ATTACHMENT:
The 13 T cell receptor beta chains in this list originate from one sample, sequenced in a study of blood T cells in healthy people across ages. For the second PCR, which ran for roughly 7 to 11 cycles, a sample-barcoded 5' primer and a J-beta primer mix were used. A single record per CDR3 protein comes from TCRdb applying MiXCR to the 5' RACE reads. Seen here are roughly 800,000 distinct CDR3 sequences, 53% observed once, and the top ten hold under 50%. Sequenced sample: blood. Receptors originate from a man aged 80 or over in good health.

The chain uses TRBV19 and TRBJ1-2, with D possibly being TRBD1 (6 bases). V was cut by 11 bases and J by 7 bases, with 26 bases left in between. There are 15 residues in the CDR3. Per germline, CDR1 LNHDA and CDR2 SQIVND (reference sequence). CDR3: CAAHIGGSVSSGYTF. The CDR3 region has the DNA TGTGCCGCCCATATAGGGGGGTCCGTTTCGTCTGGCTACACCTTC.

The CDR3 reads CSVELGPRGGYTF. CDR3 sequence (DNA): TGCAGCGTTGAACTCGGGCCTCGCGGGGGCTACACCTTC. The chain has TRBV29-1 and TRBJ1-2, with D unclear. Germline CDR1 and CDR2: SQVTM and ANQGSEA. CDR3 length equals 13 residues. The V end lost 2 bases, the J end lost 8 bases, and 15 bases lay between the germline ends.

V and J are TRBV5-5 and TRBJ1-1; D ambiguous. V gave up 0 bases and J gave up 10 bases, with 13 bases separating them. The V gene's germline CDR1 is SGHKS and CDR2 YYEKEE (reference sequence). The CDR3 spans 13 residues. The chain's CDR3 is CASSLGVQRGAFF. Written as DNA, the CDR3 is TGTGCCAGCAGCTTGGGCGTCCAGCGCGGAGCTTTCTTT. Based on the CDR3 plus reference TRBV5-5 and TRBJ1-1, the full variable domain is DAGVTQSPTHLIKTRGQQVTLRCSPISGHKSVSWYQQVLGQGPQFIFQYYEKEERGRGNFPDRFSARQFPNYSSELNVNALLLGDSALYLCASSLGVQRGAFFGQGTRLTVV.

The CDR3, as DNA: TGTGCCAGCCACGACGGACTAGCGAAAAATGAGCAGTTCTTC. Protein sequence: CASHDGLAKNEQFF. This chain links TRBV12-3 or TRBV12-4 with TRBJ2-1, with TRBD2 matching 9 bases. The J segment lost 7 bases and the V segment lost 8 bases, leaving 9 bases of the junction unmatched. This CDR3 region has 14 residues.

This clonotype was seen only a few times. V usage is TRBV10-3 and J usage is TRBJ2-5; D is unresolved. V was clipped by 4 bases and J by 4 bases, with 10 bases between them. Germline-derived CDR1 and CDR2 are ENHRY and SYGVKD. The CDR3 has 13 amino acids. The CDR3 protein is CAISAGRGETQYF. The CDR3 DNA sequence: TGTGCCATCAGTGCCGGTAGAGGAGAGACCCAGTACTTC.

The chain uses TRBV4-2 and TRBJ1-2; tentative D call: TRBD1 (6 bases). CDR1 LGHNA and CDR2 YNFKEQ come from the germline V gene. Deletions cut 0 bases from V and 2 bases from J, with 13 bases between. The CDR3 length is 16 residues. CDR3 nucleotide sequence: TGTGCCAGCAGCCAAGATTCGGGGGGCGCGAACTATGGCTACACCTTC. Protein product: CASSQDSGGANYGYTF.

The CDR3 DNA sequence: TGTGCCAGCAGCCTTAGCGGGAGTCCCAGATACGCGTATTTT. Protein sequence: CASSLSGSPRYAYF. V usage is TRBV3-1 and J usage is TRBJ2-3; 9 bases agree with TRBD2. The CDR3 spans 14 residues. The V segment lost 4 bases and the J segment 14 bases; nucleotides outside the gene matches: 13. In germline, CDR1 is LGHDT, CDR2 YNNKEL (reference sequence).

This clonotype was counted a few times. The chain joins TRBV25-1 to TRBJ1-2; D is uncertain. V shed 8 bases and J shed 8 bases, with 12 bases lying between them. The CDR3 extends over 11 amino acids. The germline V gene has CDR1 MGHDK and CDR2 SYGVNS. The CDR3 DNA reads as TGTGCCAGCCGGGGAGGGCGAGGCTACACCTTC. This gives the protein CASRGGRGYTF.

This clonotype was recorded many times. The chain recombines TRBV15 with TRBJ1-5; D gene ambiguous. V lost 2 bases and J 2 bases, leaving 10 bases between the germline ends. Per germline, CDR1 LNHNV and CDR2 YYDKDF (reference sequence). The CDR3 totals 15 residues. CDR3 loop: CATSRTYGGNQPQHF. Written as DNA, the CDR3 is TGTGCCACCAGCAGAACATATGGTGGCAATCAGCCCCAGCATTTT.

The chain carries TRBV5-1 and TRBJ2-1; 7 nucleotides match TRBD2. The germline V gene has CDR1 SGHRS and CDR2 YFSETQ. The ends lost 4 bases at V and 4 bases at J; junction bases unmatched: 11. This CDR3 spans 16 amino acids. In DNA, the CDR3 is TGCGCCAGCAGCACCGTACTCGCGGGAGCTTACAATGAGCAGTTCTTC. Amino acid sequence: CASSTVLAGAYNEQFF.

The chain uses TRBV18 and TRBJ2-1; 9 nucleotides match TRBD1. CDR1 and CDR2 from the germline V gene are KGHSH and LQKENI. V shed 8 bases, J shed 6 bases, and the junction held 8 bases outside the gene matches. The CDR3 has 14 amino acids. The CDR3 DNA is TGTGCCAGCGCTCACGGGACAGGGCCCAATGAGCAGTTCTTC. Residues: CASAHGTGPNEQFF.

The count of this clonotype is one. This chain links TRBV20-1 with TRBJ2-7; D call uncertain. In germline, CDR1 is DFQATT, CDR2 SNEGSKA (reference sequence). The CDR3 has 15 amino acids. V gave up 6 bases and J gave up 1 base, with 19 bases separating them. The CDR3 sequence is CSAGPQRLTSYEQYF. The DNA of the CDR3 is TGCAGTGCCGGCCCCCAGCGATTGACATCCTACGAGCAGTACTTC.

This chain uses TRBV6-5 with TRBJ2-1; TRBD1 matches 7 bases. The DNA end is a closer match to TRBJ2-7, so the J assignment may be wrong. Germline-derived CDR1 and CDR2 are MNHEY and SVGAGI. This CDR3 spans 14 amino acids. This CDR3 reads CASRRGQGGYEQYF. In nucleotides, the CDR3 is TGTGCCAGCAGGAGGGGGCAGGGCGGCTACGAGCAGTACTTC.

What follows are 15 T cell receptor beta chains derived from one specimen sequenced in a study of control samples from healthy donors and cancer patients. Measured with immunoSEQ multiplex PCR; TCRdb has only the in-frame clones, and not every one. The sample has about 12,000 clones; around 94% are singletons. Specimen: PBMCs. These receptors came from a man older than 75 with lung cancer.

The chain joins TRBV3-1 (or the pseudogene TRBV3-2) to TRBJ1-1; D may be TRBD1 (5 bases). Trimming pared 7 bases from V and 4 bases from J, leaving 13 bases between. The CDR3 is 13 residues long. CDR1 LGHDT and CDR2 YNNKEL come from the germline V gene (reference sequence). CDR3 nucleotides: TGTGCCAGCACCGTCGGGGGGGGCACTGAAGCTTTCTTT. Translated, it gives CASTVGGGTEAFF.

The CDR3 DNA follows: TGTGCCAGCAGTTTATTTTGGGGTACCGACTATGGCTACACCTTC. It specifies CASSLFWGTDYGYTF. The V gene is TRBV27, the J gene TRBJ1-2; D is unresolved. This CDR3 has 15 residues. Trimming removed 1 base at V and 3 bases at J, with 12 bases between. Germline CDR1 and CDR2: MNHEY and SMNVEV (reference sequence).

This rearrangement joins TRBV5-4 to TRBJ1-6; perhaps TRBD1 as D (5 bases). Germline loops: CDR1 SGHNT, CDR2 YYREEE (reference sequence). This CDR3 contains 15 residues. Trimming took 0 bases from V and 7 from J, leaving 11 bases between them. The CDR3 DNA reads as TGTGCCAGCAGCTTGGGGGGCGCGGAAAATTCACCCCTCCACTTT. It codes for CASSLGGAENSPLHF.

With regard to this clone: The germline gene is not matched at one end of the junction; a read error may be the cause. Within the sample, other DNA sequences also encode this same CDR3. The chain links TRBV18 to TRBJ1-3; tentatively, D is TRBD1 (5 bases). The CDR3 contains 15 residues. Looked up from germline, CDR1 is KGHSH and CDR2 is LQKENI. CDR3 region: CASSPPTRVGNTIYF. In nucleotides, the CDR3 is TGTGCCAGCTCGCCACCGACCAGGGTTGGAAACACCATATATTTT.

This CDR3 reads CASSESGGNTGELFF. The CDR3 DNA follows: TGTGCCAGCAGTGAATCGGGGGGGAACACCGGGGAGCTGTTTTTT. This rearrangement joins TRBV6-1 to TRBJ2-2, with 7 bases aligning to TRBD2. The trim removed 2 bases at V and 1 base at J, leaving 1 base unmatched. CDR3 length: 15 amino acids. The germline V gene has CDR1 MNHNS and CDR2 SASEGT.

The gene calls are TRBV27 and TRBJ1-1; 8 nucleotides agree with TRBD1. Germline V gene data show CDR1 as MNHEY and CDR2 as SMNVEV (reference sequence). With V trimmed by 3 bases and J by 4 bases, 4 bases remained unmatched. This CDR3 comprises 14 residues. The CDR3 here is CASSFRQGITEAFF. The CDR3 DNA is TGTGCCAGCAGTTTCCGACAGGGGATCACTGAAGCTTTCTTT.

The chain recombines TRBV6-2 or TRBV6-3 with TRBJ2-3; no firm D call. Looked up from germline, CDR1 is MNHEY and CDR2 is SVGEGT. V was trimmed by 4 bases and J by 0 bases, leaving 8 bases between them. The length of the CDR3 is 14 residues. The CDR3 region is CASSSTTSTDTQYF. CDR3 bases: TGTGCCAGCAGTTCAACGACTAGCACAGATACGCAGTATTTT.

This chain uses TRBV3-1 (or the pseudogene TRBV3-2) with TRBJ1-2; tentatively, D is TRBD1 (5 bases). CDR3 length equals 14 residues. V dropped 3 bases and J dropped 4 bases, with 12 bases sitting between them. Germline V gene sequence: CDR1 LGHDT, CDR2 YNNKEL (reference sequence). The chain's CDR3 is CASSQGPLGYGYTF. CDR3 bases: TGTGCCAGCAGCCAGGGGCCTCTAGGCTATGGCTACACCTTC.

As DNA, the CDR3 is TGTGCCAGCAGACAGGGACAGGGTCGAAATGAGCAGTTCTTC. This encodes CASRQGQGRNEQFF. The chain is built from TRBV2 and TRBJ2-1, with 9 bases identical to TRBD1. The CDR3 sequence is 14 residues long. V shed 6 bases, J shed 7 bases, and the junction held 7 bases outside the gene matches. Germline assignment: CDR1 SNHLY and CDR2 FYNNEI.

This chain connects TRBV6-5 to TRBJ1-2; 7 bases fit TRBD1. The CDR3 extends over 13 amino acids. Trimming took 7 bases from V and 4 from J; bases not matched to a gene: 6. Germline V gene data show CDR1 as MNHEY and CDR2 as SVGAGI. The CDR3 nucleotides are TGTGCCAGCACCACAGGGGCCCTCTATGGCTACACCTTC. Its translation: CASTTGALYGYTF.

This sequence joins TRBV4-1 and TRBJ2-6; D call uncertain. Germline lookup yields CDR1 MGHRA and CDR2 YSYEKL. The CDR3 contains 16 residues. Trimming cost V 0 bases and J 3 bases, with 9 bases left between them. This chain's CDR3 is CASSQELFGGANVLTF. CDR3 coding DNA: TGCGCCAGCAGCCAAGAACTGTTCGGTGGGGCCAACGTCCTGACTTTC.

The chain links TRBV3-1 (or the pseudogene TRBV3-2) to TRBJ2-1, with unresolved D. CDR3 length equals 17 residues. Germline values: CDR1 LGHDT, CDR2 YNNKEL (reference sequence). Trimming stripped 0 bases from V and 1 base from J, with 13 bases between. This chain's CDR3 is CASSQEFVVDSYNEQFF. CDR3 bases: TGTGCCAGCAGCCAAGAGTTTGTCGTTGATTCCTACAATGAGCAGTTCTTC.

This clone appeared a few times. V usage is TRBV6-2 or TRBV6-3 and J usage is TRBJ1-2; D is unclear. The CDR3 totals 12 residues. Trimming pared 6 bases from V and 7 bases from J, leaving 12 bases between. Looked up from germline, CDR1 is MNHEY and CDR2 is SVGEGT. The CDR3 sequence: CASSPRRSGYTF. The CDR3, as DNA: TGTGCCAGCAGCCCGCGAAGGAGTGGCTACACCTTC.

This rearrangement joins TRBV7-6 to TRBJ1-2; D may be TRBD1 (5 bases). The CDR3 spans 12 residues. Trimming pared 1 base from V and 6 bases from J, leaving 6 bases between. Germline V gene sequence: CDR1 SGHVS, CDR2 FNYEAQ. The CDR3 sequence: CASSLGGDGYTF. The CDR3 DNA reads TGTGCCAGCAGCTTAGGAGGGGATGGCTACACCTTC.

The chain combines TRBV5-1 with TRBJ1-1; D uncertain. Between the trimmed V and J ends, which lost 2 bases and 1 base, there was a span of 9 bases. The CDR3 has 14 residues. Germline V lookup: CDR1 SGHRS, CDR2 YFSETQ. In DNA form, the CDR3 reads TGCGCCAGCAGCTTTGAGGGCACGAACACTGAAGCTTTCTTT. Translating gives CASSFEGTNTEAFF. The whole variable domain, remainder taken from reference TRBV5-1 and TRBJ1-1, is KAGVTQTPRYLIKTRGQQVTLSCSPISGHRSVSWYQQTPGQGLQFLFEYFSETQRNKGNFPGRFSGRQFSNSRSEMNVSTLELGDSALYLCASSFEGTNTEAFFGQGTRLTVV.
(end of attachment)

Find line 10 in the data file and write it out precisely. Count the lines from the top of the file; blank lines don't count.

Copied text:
This clonotype was recorded many times. The chain recombines TRBV15 with TRBJ1-5; D gene ambiguous. V lost 2 bases and J 2 bases, leaving 10 bases between the germline ends. Per germline, CDR1 LNHNV and CDR2 YYDKDF (reference sequence). The CDR3 totals 15 residues. CDR3 loop: CATSRTYGGNQPQHF. Written as DNA, the CDR3 is TGTGCCACCAGCAGAACATATGGTGGCAATCAGCCCCAGCATTTT.